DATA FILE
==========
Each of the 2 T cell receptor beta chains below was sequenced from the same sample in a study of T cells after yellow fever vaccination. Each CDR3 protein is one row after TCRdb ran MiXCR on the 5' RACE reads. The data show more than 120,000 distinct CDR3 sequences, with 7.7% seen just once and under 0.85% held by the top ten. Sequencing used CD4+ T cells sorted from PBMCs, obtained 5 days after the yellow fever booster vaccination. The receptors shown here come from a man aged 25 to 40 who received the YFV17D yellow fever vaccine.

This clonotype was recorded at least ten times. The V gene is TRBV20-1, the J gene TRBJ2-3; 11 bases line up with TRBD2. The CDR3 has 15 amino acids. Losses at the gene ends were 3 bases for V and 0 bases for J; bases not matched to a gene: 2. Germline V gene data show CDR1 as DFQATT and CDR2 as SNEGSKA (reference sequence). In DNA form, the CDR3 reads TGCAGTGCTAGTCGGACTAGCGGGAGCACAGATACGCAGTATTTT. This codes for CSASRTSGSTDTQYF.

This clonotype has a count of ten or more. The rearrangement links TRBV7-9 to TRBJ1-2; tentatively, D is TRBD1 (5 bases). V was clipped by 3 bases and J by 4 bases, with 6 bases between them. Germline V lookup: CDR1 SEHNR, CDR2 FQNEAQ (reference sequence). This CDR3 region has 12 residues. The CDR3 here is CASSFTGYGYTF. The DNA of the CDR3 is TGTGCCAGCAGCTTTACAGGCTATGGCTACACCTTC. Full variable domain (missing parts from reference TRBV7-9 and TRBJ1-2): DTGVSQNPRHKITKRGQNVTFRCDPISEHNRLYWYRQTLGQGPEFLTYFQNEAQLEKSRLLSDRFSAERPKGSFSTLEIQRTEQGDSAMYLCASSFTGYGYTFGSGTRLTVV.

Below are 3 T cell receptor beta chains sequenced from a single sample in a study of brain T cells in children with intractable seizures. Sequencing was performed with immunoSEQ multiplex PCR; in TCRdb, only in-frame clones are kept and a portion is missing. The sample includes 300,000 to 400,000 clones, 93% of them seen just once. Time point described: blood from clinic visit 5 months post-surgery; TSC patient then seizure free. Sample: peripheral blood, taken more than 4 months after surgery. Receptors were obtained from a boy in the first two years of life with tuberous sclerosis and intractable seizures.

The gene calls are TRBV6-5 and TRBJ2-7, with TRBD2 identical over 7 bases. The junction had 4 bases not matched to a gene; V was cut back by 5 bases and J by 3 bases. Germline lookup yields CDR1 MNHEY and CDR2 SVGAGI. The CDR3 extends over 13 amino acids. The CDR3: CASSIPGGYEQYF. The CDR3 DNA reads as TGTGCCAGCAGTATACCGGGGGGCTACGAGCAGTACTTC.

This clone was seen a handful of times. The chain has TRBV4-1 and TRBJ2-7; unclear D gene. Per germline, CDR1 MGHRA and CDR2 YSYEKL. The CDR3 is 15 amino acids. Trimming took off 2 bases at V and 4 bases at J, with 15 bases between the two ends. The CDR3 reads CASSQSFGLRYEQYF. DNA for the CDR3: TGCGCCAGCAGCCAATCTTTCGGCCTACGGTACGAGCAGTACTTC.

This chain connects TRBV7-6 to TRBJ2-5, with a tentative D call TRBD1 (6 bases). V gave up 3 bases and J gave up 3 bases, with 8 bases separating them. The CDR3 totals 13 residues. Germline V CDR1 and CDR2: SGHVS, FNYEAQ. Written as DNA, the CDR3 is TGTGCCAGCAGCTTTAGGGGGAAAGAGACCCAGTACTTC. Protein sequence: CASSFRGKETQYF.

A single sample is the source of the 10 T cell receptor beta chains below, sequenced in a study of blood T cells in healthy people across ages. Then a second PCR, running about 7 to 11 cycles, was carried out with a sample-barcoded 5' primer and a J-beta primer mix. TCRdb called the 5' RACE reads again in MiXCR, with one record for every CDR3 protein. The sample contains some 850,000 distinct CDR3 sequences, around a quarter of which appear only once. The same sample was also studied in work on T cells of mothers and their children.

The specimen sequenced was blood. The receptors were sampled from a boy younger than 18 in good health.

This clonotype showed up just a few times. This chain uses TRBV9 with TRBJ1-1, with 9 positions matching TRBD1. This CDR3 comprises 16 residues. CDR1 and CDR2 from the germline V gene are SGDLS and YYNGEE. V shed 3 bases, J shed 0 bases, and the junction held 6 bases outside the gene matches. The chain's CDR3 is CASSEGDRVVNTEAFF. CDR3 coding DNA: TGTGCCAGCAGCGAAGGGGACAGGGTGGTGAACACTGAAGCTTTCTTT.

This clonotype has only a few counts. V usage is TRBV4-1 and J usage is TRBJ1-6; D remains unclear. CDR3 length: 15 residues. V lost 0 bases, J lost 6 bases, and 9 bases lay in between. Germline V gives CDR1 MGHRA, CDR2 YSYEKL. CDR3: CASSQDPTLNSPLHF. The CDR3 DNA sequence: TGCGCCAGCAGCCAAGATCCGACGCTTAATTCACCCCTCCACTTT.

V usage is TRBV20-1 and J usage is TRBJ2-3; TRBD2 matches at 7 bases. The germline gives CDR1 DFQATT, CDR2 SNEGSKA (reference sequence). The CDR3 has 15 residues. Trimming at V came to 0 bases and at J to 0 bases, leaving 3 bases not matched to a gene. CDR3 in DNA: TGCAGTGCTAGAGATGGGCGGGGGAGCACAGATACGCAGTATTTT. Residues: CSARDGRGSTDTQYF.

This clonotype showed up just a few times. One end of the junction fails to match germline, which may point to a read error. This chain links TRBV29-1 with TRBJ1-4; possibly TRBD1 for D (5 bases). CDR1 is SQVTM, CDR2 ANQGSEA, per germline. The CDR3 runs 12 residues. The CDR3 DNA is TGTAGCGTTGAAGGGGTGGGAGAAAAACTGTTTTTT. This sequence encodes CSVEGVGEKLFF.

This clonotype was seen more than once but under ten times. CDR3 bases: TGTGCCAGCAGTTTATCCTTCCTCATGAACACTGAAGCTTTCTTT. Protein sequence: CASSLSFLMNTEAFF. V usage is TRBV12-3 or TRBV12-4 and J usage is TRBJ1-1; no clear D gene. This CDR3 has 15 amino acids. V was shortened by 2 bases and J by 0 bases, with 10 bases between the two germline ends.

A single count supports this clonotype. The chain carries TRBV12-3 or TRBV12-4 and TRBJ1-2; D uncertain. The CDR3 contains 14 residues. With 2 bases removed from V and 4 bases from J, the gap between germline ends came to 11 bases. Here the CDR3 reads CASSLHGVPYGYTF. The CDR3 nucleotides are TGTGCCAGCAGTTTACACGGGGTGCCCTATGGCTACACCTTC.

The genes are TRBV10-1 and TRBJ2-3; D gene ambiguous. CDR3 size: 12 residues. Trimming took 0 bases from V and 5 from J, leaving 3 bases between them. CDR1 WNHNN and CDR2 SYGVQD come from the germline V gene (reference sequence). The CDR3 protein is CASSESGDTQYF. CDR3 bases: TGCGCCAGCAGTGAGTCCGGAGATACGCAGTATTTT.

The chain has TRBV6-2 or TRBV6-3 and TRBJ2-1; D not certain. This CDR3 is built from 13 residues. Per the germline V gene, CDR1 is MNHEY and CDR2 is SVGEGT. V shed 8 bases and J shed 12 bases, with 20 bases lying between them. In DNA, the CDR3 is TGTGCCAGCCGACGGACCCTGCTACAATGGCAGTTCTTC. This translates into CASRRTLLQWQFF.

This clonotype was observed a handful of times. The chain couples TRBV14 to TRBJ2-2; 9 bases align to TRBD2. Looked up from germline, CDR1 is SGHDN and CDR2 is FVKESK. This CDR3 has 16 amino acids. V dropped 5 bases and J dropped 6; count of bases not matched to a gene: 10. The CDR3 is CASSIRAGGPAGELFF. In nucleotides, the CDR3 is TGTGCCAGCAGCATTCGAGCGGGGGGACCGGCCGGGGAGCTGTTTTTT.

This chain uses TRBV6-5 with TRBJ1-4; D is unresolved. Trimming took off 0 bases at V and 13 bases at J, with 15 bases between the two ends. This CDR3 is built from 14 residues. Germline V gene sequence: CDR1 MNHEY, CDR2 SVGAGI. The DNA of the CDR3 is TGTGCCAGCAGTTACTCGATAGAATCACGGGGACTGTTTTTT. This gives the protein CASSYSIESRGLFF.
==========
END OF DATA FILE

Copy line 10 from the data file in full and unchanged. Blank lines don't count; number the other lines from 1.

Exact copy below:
This clonotype showed up just a few times. This chain uses TRBV9 with TRBJ1-1, with 9 positions matching TRBD1. This CDR3 comprises 16 residues. CDR1 and CDR2 from the germline V gene are SGDLS and YYNGEE. V shed 3 bases, J shed 0 bases, and the junction held 6 bases outside the gene matches. The chain's CDR3 is CASSEGDRVVNTEAFF. CDR3 coding DNA: TGTGCCAGCAGCGAAGGGGACAGGGTGGTGAACACTGAAGCTTTCTTT.